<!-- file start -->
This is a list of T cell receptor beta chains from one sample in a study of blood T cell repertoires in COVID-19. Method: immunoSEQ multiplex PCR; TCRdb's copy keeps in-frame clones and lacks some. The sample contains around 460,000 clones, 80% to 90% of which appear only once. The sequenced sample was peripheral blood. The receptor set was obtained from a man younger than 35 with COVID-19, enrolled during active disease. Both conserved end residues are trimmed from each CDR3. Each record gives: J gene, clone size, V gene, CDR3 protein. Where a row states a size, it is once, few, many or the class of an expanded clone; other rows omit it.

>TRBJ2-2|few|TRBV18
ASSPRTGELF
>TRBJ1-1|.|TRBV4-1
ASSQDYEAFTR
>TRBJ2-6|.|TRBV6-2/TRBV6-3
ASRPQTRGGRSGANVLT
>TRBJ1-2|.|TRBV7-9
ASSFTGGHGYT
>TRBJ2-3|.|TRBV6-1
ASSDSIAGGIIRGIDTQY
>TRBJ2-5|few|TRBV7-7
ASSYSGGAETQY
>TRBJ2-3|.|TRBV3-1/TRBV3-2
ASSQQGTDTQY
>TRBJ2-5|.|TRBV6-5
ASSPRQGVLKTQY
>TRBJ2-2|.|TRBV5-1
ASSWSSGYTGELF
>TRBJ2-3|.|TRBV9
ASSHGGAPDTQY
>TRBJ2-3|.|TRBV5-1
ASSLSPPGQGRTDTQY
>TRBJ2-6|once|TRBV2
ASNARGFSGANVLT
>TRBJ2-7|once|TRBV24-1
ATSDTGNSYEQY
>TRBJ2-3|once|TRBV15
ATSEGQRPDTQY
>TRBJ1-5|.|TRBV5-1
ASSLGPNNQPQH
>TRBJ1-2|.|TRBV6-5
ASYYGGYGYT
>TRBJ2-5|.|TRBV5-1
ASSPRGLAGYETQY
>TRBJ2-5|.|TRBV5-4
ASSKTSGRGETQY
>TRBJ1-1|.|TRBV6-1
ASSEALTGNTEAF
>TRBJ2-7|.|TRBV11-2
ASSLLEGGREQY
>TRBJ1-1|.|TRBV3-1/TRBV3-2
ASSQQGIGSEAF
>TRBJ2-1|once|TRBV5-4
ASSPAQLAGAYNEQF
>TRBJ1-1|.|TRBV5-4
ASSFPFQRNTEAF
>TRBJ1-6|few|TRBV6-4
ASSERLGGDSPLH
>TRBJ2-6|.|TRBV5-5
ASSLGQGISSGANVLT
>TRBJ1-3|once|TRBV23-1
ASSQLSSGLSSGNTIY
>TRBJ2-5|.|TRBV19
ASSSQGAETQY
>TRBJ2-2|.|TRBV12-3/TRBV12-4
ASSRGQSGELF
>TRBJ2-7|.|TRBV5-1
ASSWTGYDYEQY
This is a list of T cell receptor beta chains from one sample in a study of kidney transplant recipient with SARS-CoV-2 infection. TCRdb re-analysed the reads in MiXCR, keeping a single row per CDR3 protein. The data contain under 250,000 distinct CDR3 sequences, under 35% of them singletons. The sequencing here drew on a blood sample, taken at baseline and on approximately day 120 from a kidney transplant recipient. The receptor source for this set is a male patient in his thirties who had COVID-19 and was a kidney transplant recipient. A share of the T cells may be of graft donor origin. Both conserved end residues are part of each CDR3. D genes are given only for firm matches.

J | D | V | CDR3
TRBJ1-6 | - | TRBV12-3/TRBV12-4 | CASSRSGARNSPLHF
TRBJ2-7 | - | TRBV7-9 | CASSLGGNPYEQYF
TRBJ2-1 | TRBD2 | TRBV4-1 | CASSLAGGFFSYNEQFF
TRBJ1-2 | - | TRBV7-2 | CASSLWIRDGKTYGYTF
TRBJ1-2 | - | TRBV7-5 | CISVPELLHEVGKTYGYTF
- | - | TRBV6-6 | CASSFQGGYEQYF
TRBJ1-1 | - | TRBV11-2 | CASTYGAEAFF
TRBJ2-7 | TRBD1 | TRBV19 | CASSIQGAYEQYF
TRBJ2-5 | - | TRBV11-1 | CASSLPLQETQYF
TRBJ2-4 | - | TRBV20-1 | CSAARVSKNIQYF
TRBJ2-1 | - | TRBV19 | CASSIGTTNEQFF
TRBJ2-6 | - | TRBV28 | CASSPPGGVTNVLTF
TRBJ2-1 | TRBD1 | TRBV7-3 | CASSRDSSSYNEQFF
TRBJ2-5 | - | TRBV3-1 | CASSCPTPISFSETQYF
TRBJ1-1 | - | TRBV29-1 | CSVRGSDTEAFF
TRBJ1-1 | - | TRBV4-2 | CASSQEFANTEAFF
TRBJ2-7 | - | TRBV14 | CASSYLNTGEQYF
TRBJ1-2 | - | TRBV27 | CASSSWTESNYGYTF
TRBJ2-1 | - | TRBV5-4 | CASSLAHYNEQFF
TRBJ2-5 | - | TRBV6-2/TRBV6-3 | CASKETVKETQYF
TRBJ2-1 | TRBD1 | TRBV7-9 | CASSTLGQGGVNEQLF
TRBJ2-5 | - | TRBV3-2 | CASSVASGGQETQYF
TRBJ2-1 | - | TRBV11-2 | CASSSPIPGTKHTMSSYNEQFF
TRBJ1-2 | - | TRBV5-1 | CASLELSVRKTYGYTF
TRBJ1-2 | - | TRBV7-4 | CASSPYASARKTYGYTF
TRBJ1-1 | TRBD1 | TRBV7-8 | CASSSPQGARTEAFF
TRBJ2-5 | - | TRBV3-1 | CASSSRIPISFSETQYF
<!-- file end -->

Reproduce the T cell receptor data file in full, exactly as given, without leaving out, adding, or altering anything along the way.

This is a list of T cell receptor beta chains from one sample in a study of blood T cell repertoires in COVID-19. Method: immunoSEQ multiplex PCR; TCRdb's copy keeps in-frame clones and lacks some. The sample contains around 460,000 clones, 80% to 90% of which appear only once. The sequenced sample was peripheral blood. The receptor set was obtained from a man younger than 35 with COVID-19, enrolled during active disease. Both conserved end residues are trimmed from each CDR3. Each record gives: J gene, clone size, V gene, CDR3 protein. Where a row states a size, it is once, few, many or the class of an expanded clone; other rows omit it.

>TRBJ2-2|few|TRBV18
ASSPRTGELF
>TRBJ1-1|.|TRBV4-1
ASSQDYEAFTR
>TRBJ2-6|.|TRBV6-2/TRBV6-3
ASRPQTRGGRSGANVLT
>TRBJ1-2|.|TRBV7-9
ASSFTGGHGYT
>TRBJ2-3|.|TRBV6-1
ASSDSIAGGIIRGIDTQY
>TRBJ2-5|few|TRBV7-7
ASSYSGGAETQY
>TRBJ2-3|.|TRBV3-1/TRBV3-2
ASSQQGTDTQY
>TRBJ2-5|.|TRBV6-5
ASSPRQGVLKTQY
>TRBJ2-2|.|TRBV5-1
ASSWSSGYTGELF
>TRBJ2-3|.|TRBV9
ASSHGGAPDTQY
>TRBJ2-3|.|TRBV5-1
ASSLSPPGQGRTDTQY
>TRBJ2-6|once|TRBV2
ASNARGFSGANVLT
>TRBJ2-7|once|TRBV24-1
ATSDTGNSYEQY
>TRBJ2-3|once|TRBV15
ATSEGQRPDTQY
>TRBJ1-5|.|TRBV5-1
ASSLGPNNQPQH
>TRBJ1-2|.|TRBV6-5
ASYYGGYGYT
>TRBJ2-5|.|TRBV5-1
ASSPRGLAGYETQY
>TRBJ2-5|.|TRBV5-4
ASSKTSGRGETQY
>TRBJ1-1|.|TRBV6-1
ASSEALTGNTEAF
>TRBJ2-7|.|TRBV11-2
ASSLLEGGREQY
>TRBJ1-1|.|TRBV3-1/TRBV3-2
ASSQQGIGSEAF
>TRBJ2-1|once|TRBV5-4
ASSPAQLAGAYNEQF
>TRBJ1-1|.|TRBV5-4
ASSFPFQRNTEAF
>TRBJ1-6|few|TRBV6-4
ASSERLGGDSPLH
>TRBJ2-6|.|TRBV5-5
ASSLGQGISSGANVLT
>TRBJ1-3|once|TRBV23-1
ASSQLSSGLSSGNTIY
>TRBJ2-5|.|TRBV19
ASSSQGAETQY
>TRBJ2-2|.|TRBV12-3/TRBV12-4
ASSRGQSGELF
>TRBJ2-7|.|TRBV5-1
ASSWTGYDYEQY
This is a list of T cell receptor beta chains from one sample in a study of kidney transplant recipient with SARS-CoV-2 infection. TCRdb re-analysed the reads in MiXCR, keeping a single row per CDR3 protein. The data contain under 250,000 distinct CDR3 sequences, under 35% of them singletons. The sequencing here drew on a blood sample, taken at baseline and on approximately day 120 from a kidney transplant recipient. The receptor source for this set is a male patient in his thirties who had COVID-19 and was a kidney transplant recipient. A share of the T cells may be of graft donor origin. Both conserved end residues are part of each CDR3. D genes are given only for firm matches.

J | D | V | CDR3
TRBJ1-6 | - | TRBV12-3/TRBV12-4 | CASSRSGARNSPLHF
TRBJ2-7 | - | TRBV7-9 | CASSLGGNPYEQYF
TRBJ2-1 | TRBD2 | TRBV4-1 | CASSLAGGFFSYNEQFF
TRBJ1-2 | - | TRBV7-2 | CASSLWIRDGKTYGYTF
TRBJ1-2 | - | TRBV7-5 | CISVPELLHEVGKTYGYTF
- | - | TRBV6-6 | CASSFQGGYEQYF
TRBJ1-1 | - | TRBV11-2 | CASTYGAEAFF
TRBJ2-7 | TRBD1 | TRBV19 | CASSIQGAYEQYF
TRBJ2-5 | - | TRBV11-1 | CASSLPLQETQYF
TRBJ2-4 | - | TRBV20-1 | CSAARVSKNIQYF
TRBJ2-1 | - | TRBV19 | CASSIGTTNEQFF
TRBJ2-6 | - | TRBV28 | CASSPPGGVTNVLTF
TRBJ2-1 | TRBD1 | TRBV7-3 | CASSRDSSSYNEQFF
TRBJ2-5 | - | TRBV3-1 | CASSCPTPISFSETQYF
TRBJ1-1 | - | TRBV29-1 | CSVRGSDTEAFF
TRBJ1-1 | - | TRBV4-2 | CASSQEFANTEAFF
TRBJ2-7 | - | TRBV14 | CASSYLNTGEQYF
TRBJ1-2 | - | TRBV27 | CASSSWTESNYGYTF
TRBJ2-1 | - | TRBV5-4 | CASSLAHYNEQFF
TRBJ2-5 | - | TRBV6-2/TRBV6-3 | CASKETVKETQYF
TRBJ2-1 | TRBD1 | TRBV7-9 | CASSTLGQGGVNEQLF
TRBJ2-5 | - | TRBV3-2 | CASSVASGGQETQYF
TRBJ2-1 | - | TRBV11-2 | CASSSPIPGTKHTMSSYNEQFF
TRBJ1-2 | - | TRBV5-1 | CASLELSVRKTYGYTF
TRBJ1-2 | - | TRBV7-4 | CASSPYASARKTYGYTF
TRBJ1-1 | TRBD1 | TRBV7-8 | CASSSPQGARTEAFF
TRBJ2-5 | - | TRBV3-1 | CASSSRIPISFSETQYF